Address by UNN Governing Council Chairman at the 7th Annual Convention of UNN-Alumni USA

ADDRESS BY SIR, DR. EMEKA ENEJERE, THE PRO-CHANCELLOR AND CHAIRMAN, GOVERNING COUNCIL, UNIVERSITY OF NIGERIA, NSUKKA @ THE 7TH ANNUAL CONVENTION OF UNN-ALUMNI USA, HOLDING AT LOS ANGELES, CALIFORNIA, USA October 18 – 20, 2013

Sir DR Emeka Enejere UNN Governing Council Chairman

On behalf of the Governing Council of your Alma Mater, the University of Nigeria, Nsukka, I bring you fraternal greetings.

Since our Council, the 14th in the history of our University was inaugurated on April 9, 2013 by Prof. Ruqayyatu Ahmed Rufa’i, then Federal Minister of Education, this Los Angeles Conference of UNN-Alumni USA is the 3rd assemblage of organized Lions and Lionesses, that Council has attended.  The other two were National Executive committee meetings of the National UNN Alumni association hosted by Lagos State and Imo State Chapters of our Association between July 4 – 7 and September 5 – 8, 2013 respectively.

It gives me great pleasure therefore to be leading a delegation of the 14th Governing Council of your University and its Management to your 7th Conference.  This is happening as a conscious policy on the part of Council to get close to the Alumni Association, in full recognition of the strategic partnership that should exist between universities and their graduates in the growth, development and advancement of universities; which in our case, must now be strengthened, going forward.

The noble visions of the Founding Fathers in establishing University of Nigeria, Nsukka as a world-class institution of higher learning for Nigeria, Africa, the Black Race and the world, are well known but bear recapitulation here for the record.

The first Vice-Chancellor of our University, Dr. G. M. Johnson on the first Alma Mater Night on June 9, 1963 took the audience on an excursion into the soul of Dr. Azikiwe and the men from Africa, Europe and America who shared Nsukka’s vision of destiny.  That vision was based on the conviction that if a university is to truly serve a nation, it should produce graduates dedicated to service of their fellow man rather than his exploitation.  It should be dedicated to developing the resources of their country for the public welfare rather than for private gain and to building the nation rather than building their personal bank accounts.

The best ideas in the academic experience of Britain, Europe, America and elsewhere, were married thoroughly with Nigerian setting to give rise to the Nsukka experiment, in order to evolve and develop a truly Nigerian and African University.  Like many innovations, UNN was not given a chance to succeed by many critics.  Coming from our colonial past, the idea of independent autonomous University in Black Africa never appealed to those who were used to a different arrangement, especially those who believed a period of apprenticeship under a foreign university was necessary.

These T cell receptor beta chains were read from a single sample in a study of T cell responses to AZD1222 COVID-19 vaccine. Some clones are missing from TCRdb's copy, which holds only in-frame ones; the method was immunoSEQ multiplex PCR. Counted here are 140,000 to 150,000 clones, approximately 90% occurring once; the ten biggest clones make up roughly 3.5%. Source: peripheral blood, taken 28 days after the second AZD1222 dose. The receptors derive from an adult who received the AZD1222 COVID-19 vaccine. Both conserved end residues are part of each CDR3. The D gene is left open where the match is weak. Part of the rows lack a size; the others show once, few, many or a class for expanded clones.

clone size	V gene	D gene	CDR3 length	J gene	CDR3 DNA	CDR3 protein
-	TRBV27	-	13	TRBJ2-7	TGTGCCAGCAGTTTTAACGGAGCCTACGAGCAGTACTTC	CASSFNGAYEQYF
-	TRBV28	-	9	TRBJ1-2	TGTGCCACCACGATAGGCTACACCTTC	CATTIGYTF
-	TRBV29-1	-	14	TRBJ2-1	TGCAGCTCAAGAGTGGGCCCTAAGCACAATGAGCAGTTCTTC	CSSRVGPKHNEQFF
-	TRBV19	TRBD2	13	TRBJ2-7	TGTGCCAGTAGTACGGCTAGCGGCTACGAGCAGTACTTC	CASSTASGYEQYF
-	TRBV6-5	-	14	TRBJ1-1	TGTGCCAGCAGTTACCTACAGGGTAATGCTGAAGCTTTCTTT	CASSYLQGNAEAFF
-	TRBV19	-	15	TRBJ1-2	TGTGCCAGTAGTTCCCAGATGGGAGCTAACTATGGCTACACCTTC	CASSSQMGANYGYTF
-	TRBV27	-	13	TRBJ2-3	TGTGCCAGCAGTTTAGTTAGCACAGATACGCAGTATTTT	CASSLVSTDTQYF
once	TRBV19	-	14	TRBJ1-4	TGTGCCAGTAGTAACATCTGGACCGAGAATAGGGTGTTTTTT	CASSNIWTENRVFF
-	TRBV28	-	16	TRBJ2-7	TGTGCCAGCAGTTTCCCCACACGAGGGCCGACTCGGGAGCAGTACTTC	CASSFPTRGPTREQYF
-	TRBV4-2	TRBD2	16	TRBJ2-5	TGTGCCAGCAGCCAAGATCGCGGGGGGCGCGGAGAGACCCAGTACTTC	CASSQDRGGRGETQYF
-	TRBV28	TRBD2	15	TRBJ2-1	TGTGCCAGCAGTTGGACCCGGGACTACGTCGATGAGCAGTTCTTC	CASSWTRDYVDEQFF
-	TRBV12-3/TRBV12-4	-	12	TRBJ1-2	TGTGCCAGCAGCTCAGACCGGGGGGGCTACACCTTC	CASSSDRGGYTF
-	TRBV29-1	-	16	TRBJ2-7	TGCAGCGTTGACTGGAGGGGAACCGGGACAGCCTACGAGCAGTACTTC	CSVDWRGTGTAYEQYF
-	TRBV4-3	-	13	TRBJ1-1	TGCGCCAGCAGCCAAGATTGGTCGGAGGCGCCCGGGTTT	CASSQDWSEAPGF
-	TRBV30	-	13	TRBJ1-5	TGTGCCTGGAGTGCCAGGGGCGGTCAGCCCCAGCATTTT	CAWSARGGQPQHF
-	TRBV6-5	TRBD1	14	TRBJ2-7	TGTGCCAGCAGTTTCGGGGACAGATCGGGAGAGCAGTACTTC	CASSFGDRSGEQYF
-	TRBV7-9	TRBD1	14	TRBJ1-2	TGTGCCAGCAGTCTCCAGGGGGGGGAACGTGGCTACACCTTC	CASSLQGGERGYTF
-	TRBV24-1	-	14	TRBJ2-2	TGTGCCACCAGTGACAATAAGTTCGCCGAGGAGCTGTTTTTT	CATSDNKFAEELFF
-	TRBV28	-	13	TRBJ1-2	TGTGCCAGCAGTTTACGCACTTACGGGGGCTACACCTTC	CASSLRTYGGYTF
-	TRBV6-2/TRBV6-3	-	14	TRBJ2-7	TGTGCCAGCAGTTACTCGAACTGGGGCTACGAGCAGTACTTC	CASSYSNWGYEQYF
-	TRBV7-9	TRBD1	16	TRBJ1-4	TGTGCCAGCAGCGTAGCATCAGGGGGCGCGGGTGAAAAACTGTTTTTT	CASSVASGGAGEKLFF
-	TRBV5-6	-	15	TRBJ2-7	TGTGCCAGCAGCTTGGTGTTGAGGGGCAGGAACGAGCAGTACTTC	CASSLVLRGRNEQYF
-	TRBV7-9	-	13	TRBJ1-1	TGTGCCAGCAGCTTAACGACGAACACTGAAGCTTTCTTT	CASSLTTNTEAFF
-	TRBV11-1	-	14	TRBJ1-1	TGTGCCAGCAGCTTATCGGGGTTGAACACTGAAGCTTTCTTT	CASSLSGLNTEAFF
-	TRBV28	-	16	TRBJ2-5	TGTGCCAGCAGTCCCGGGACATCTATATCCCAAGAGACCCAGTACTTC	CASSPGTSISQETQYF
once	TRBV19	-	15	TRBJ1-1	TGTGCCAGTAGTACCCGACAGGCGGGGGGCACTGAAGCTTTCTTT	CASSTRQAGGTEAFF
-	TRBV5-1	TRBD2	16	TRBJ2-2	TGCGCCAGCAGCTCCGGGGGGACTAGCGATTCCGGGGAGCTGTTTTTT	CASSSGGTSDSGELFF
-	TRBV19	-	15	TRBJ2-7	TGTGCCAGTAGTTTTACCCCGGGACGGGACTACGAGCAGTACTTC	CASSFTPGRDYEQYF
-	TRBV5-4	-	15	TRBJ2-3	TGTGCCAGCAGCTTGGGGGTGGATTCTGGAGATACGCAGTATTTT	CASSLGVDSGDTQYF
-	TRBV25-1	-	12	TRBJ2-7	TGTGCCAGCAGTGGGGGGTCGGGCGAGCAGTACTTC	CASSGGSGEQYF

Also, UNN’s choice of starting a straight 4-year programme and combining it with the 3-year direct-entry programme, was criticized as lowering of standards; even by the 1963 report of the National Universities Commission.  That report said that General Studies Courses given at Nsukka could not bridge the gap between Ordinary-Level GCE and Advanced-Level GCE in content of knowledge.

It was argued that a 4-year degree programme at Nsukka would not be equivalent in academic achievement to a 3-year programme from Advanced-Level at other universities.  Nsukka was dismissed as a glorified high school by journalists, and by comments on the floor of Nigerian Parliament, which were reported in the Parliamentary Hansard.

The unexpected performance of graduates of UNN in the Public Service exams into Federal, Eastern and Western Nigeria Public Services put an end to doubts over the quality and efficacy of the new system at Nsukka.  Your Pro-Chancellor today was a pioneer student of the 4-year programme at Nsukka.  Since then, the Nsukka system has been adopted, and 4 years after the inception of UNN, all the other Nigerian universities are running the Nsukka system.

On Saturday, October 5, 2013 the University of Nigeria, Nsukka celebrated its first graduates, the Class of 63.  The occasion inspired a lot of nostalgia, especially for the first graduates, the celebrants, who were able to make the occasion.  It also as well, generated substantial faith and pride in the rest of us, current and future Lions and Lionesses of the Varsity of Nigeria, the great citadel of higher learning, who were physically present at the Princess Alexandria Unity Hall to witness the event and 50 years of our Alma Mater producing graduates.
That epoch-making event which was conceptualized, initiated and implemented by the current administration of our Alma Mater, under the Vice-Chancellor, Professor Bartho Okolo, helped to beam the light on our past, in order for us to know it, understand it and to draw appropriate lessons from that past to influence our today and the future.

For the records, let us reiterate that the Nsukka experiment has been a huge success, despite prejudices against it at inception, which progressively faded away as the quality of education given at Nsukka became apparent.

We also recall that two years and two months after its first graduates emerged, the Alumni of your University, by their own free will, on August 28, 1965 gathered to inaugurate an Alumni Association of this great citadel of Learning.  Dr. Nnamdi Azikiwe, Chancellor of the University at the time, sent a message to commemorate the occasion which focused on the sacred mission of Nsukka, to wit:

(a)    impart knowledge and skill as an avenue to gainful employment;

(b)    inculcate ethical principles as the basis of good character;

(c)    induce social consciousness as a means of community services;

(d)    resist social injustice in the universal cause of human freedom;